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RE: XML Schema: "Best used with the ______ tool"

  • From: "Michael Kay" <mike@s...>
  • To: "'Dennis Sosnoski'" <dms@s...>,<xml-dev@l...>
  • Date: Fri, 28 Nov 2008 11:02:11 -0000

RE:  XML Schema: "Best used with the ______ tool"
> Wonderful answer for those who don't have any performance 
> concerns and are more comfortable working in XML than in data 
> structures. The web services world, however, is generally 
> quite concerned about both performance and ease of use for 
> programmers, and because of these issues data binding is used 
> for the vast majority of web services.

I don't agree: on both ease-of-use and performance I would go for XSLT or
XQuery in preference to lower-level languages every time.

If you're receiving lexical XML from a web service, the time taken to
process it in XSLT or XQuery is usually less than the time taken to parse
and validate it. I would take a lot of convincing that a data binding
approach is likely to be faster, given the cost of marshalling and
unmarshalling the data.

And on ease of use, I've seen programmers struggling with regenerating all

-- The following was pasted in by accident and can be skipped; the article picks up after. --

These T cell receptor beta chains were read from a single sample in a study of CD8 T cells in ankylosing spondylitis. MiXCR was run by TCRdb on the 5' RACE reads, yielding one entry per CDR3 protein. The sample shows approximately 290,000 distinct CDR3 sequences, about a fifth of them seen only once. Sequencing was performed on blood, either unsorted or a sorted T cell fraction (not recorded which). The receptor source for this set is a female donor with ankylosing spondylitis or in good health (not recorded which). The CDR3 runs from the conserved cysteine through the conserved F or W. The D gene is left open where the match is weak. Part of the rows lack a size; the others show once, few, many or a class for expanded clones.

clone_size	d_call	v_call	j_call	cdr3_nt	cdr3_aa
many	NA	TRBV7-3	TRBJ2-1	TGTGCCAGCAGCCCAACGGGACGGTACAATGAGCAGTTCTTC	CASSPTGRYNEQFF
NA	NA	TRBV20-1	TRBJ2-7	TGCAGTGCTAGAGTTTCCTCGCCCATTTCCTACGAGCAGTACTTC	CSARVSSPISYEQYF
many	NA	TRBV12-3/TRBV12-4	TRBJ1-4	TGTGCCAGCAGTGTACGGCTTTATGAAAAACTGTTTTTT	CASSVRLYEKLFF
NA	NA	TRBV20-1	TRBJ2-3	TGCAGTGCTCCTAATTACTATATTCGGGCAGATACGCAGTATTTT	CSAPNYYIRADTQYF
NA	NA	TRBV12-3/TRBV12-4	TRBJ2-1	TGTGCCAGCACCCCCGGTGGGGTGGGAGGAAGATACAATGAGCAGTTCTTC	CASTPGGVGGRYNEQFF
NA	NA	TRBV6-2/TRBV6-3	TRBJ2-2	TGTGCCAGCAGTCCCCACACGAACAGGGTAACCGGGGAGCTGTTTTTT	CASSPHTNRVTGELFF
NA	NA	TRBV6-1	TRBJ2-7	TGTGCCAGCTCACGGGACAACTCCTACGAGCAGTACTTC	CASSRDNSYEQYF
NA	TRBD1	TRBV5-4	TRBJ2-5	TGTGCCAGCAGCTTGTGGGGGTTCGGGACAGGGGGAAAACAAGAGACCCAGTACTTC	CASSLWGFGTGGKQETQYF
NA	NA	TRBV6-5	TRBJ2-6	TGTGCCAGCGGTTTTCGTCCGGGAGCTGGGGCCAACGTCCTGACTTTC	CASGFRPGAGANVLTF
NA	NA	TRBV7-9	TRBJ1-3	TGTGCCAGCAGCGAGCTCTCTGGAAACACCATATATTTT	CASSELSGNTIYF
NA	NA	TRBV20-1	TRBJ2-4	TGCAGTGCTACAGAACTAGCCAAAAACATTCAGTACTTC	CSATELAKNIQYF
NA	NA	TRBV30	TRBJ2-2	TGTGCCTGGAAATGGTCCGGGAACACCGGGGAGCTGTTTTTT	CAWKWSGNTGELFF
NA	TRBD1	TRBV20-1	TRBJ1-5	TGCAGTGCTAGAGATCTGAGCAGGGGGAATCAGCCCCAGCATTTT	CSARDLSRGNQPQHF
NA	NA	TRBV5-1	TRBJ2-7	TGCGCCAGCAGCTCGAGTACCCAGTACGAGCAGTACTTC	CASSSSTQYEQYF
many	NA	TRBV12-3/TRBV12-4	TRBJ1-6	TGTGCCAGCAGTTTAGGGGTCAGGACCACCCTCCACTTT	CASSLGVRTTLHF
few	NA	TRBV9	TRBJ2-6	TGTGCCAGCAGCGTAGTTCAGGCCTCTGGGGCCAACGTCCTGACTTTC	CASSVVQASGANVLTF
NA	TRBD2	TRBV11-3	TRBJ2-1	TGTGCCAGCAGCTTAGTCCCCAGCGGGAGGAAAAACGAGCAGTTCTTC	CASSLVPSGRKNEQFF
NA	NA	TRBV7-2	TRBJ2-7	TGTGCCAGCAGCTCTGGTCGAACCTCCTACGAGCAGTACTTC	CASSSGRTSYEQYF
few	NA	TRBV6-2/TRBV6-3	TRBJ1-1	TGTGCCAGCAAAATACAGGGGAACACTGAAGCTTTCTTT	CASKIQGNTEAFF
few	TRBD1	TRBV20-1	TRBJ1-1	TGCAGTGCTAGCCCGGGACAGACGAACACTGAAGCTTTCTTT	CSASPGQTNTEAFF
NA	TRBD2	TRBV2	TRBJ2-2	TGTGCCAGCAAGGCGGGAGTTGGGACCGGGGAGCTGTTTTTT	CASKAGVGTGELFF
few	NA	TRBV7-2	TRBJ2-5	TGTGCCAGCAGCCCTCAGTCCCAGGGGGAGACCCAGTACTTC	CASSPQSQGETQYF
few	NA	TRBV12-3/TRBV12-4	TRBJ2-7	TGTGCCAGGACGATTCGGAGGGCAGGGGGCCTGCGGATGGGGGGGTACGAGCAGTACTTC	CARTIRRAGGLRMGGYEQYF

their Java classes when the schema changes and it's horrendous. (Worse, I've
seen people refuse to change the schema because it has become too expensive
to contemplate!) Having two different models of the same data, understanding
how they relate, and organizing yourself to keep them in sync is simply
complexity that you don't need.

Michael Kay

> Unfortunately there is a real disconnect between XML schema 
> and programming language data structures, and most of the 
> people in the SOA community who are pushing schema for web 
> services don't seem to understand that. I personally think 
> it's better to start from code and use data binding tools 
> that allow clean schema generation, since the schema 
> generated by one data binding tool will generally be usable 
> with other tools of the same type. But too many people have 
> been sold on "schema first" approaches, and when they 
> actually start using their schema in real applications 
> they're shocked to discover that, e.g., pretty much all of 
> their lovingly-crafted simpleType restrictions are ignored in 
> the programming API and the base datatype is just used instead.
> That doesn't make schemas useless with web services, of 
> course, even if they have more detail than is represented in 
> the data binding representation. You can still use schema 
> validation during testing, for instance. But if your focus is 
> on web services you should design your schemas with data 
> binding in mind.
>   - Dennis
> Dennis M. Sosnoski
> SOA and Web Services in Java
> Training and Consulting
> http://www.sosnoski.com - http://www.sosnoski.co.nz Seattle, 
> WA +1-425-939-0576 - Wellington, NZ +64-4-298-6117
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